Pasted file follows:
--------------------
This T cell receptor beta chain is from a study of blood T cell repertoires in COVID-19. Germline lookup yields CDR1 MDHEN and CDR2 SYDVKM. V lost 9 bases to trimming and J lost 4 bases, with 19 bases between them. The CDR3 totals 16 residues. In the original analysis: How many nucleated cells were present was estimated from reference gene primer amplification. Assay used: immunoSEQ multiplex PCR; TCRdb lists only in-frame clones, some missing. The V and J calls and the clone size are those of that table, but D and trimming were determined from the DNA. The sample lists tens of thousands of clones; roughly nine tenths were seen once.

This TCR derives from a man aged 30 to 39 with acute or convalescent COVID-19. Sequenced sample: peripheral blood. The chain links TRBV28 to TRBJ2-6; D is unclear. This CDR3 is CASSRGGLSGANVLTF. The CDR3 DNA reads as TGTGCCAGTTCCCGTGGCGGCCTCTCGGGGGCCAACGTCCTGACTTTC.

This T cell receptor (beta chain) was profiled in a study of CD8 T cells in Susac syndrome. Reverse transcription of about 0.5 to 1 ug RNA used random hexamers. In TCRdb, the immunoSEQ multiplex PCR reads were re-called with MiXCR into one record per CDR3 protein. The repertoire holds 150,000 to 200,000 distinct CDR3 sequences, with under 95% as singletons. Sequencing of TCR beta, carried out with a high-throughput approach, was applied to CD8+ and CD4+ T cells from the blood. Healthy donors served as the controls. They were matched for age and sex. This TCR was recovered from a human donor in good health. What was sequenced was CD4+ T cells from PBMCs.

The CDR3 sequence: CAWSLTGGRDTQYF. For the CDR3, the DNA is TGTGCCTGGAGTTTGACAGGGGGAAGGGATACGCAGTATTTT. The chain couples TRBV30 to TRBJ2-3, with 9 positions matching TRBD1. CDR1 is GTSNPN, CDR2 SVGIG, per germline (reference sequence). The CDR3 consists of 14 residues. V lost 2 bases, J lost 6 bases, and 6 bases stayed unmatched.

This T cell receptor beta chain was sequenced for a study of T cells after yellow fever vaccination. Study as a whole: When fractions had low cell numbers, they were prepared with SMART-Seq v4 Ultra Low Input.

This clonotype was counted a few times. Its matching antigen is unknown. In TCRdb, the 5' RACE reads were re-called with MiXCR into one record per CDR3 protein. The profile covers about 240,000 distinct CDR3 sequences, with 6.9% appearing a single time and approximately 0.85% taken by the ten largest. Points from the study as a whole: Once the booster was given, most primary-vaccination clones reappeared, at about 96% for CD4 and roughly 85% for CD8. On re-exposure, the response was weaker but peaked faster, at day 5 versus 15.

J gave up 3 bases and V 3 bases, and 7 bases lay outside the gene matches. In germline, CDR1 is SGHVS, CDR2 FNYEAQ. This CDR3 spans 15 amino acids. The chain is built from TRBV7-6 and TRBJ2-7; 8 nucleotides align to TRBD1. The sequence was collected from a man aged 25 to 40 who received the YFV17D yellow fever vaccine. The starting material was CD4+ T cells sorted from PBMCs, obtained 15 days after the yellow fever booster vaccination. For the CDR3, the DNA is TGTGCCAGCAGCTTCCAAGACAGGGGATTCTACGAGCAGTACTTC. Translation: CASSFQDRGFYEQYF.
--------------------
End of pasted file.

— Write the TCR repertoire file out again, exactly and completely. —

This T cell receptor beta chain is from a study of blood T cell repertoires in COVID-19. Germline lookup yields CDR1 MDHEN and CDR2 SYDVKM. V lost 9 bases to trimming and J lost 4 bases, with 19 bases between them. The CDR3 totals 16 residues. In the original analysis: How many nucleated cells were present was estimated from reference gene primer amplification. Assay used: immunoSEQ multiplex PCR; TCRdb lists only in-frame clones, some missing. The V and J calls and the clone size are those of that table, but D and trimming were determined from the DNA. The sample lists tens of thousands of clones; roughly nine tenths were seen once.

This TCR derives from a man aged 30 to 39 with acute or convalescent COVID-19. Sequenced sample: peripheral blood. The chain links TRBV28 to TRBJ2-6; D is unclear. This CDR3 is CASSRGGLSGANVLTF. The CDR3 DNA reads as TGTGCCAGTTCCCGTGGCGGCCTCTCGGGGGCCAACGTCCTGACTTTC.

This T cell receptor (beta chain) was profiled in a study of CD8 T cells in Susac syndrome. Reverse transcription of about 0.5 to 1 ug RNA used random hexamers. In TCRdb, the immunoSEQ multiplex PCR reads were re-called with MiXCR into one record per CDR3 protein. The repertoire holds 150,000 to 200,000 distinct CDR3 sequences, with under 95% as singletons. Sequencing of TCR beta, carried out with a high-throughput approach, was applied to CD8+ and CD4+ T cells from the blood. Healthy donors served as the controls. They were matched for age and sex. This TCR was recovered from a human donor in good health. What was sequenced was CD4+ T cells from PBMCs.

The CDR3 sequence: CAWSLTGGRDTQYF. For the CDR3, the DNA is TGTGCCTGGAGTTTGACAGGGGGAAGGGATACGCAGTATTTT. The chain couples TRBV30 to TRBJ2-3, with 9 positions matching TRBD1. CDR1 is GTSNPN, CDR2 SVGIG, per germline (reference sequence). The CDR3 consists of 14 residues. V lost 2 bases, J lost 6 bases, and 6 bases stayed unmatched.

This T cell receptor beta chain was sequenced for a study of T cells after yellow fever vaccination. Study as a whole: When fractions had low cell numbers, they were prepared with SMART-Seq v4 Ultra Low Input.

This clonotype was counted a few times. Its matching antigen is unknown. In TCRdb, the 5' RACE reads were re-called with MiXCR into one record per CDR3 protein. The profile covers about 240,000 distinct CDR3 sequences, with 6.9% appearing a single time and approximately 0.85% taken by the ten largest. Points from the study as a whole: Once the booster was given, most primary-vaccination clones reappeared, at about 96% for CD4 and roughly 85% for CD8. On re-exposure, the response was weaker but peaked faster, at day 5 versus 15.

J gave up 3 bases and V 3 bases, and 7 bases lay outside the gene matches. In germline, CDR1 is SGHVS, CDR2 FNYEAQ. This CDR3 spans 15 amino acids. The chain is built from TRBV7-6 and TRBJ2-7; 8 nucleotides align to TRBD1. The sequence was collected from a man aged 25 to 40 who received the YFV17D yellow fever vaccine. The starting material was CD4+ T cells sorted from PBMCs, obtained 15 days after the yellow fever booster vaccination. For the CDR3, the DNA is TGTGCCAGCAGCTTCCAAGACAGGGGATTCTACGAGCAGTACTTC. Translation: CASSFQDRGFYEQYF.